How to Market Yourself as a Software Developer by John Sonmez
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Sale Page : https://simpleprogrammer.com/products/developer-marketing/
Your development stack is cutting edge—for 1999…
Your coworkers laughed when they
caught you learning on your lunch break…
Your boss is only “agile“ when he’s
dodging questions about that raise he promised…
And as you wedge yet another bug fix into that
monster 10,000-line class you wonder…
Am I Trapped In This
“Code Monkey” Job
For The Rest Of My Life?
Or can you finally find work that energizes you…
Solving challenging, real-world problems…
With a team of professionals who take pride in their work…
And even get paid what you’re actually worth?
Dear Fellow Software Developer,
I still remember the moment when my boss pushed me over the edge.
One minute my boss, Tom Shirkey, is pulling me into the conference room for a little “sidebar” chat…
Next thing I know, something inside me snaps and I’m screaming into his face at the top of my lungs—while he yells right back.
And it took everything in me not to…
Punch That Micro-Managing Weenie
Right In The Face!
Now I’m not proud of this shouting match. It was definitely a low point in my software development career.
But he really did have it coming…
Tom was easily the worst part of the worst job I ever had.
Every morning when I walked through that front door my stomach clenched into knot. I counted down every second of every day, and when 5 p.m. rolled around I hit that door running…
Hi, I’m John Sonmez.
And back when Tom was making every day a living hell, I had no idea what the future had in store for me.
I didn’t know that I’d one day become a leader in the developer community thanks to Simple Programmer, my blog that reaches more than 1 million devs a year.
I didn’t know that I’d go on to create 55 PluralSight training courses on topics ranging from Java to iOS to GoLang, or write the best-selling book, Soft Skills: The Software Developer’s Life Manual.
I didn’t know that I’d someday headline at international developer conferences like Ordev and Xamarin Evolve, or have major corporations like Verizon knocking on my door to consult with me at $500 an hour.
And I really had no idea that I’d achieve my lifelong dream of early retirement—and that I’d reach that goal before my 33rd birthday.
Back then, all I knew is that…
Today my book Soft Skills is one of the best-selling software developer books of all time.
“Office Space” Wasn’t Just
A Funny Movie Anymore—
It Was A Documentary Of My Life
To be honest, I only took that job out of desperation.
I’d been out of work for 3 months.
My wife and I were living with my parents near Orlando, crashing on their sofa bed in the living room while I job hunted.
And after a few months of shotgunning out resumes and hearing nothing but deafening silence, you start to believe that…
The Deck Is Stacked Against You
Because of my role as a mentor to software developers all over the world, I hear from a lot of developers who are in the same boat I was.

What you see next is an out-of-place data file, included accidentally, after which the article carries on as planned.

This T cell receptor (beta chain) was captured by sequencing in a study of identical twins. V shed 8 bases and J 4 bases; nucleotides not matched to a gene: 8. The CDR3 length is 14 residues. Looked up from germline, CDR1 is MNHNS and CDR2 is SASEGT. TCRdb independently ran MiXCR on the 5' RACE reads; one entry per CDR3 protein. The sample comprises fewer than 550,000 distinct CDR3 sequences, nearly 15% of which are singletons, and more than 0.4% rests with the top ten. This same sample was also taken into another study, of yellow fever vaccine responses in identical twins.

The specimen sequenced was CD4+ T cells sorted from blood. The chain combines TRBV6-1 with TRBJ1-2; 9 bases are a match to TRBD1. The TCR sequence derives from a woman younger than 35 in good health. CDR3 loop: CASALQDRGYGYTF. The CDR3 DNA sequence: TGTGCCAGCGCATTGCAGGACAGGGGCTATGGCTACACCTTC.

Here’s the real problem:
Programming has become a commodity.
As in, a product that’s bought by the pound, usually from the lowest bidder.
The word got out years ago about all the opportunities available in software development.
It really is a great career choice…
Where else do you get the chance to spend your working hours pursuing a challenging craft, solving meaty and important real-world problems, building products that change the world, working with some of the best and brightest minds out there…
Learning and stretching every day…
Enjoying trendy office space, free snacks and break room ping-pong matches…
And making serious bank in the process?
No wonder a “gold rush” of eager young programmers flooded into the job market. And that trend continues—40,000 new computer science students enter the U.S. job market every year, and that’s not counting self-taught developers and bootcamp graduates.
Now the really great jobs are still out there.
But once you’ve been around the block a few times, you start to realize that the opportunities, salaries and perks in software development are “asymmetrical.”
What I mean by that is that…
The Top 3% of Developers
Snap Up All The Best Opportunities Before You Even Hear About Them
Which leaves you to slug it out with increasing numbers of recent graduates who happily work for peanuts to get a foot in the door.
And what makes all this even tougher is that the hiring process for software developers is completely broken.
Let me lift the curtain for you and show you just how bad it is…
When a company posts a job on a site like Monster or Dice, it’s like tossing chunks of bloody fish into water that’s teeming with Great Whites—a vicious feeding frenzy erupts.
The first application arrives within seconds. And they continue to pour in for days until the posting expires.
Companies get 250 applications for every job they post, and that’s just an industry average.
Good developer jobs can attract far more than that, as desperate job seekers (like I was!) spam their resume to every company that comes up when they search the term “developer” on Monster…
75% of the time they’re not even qualified.
Think about all that NOISE.
Now do you suppose that companies have their best developers carefully weigh every application?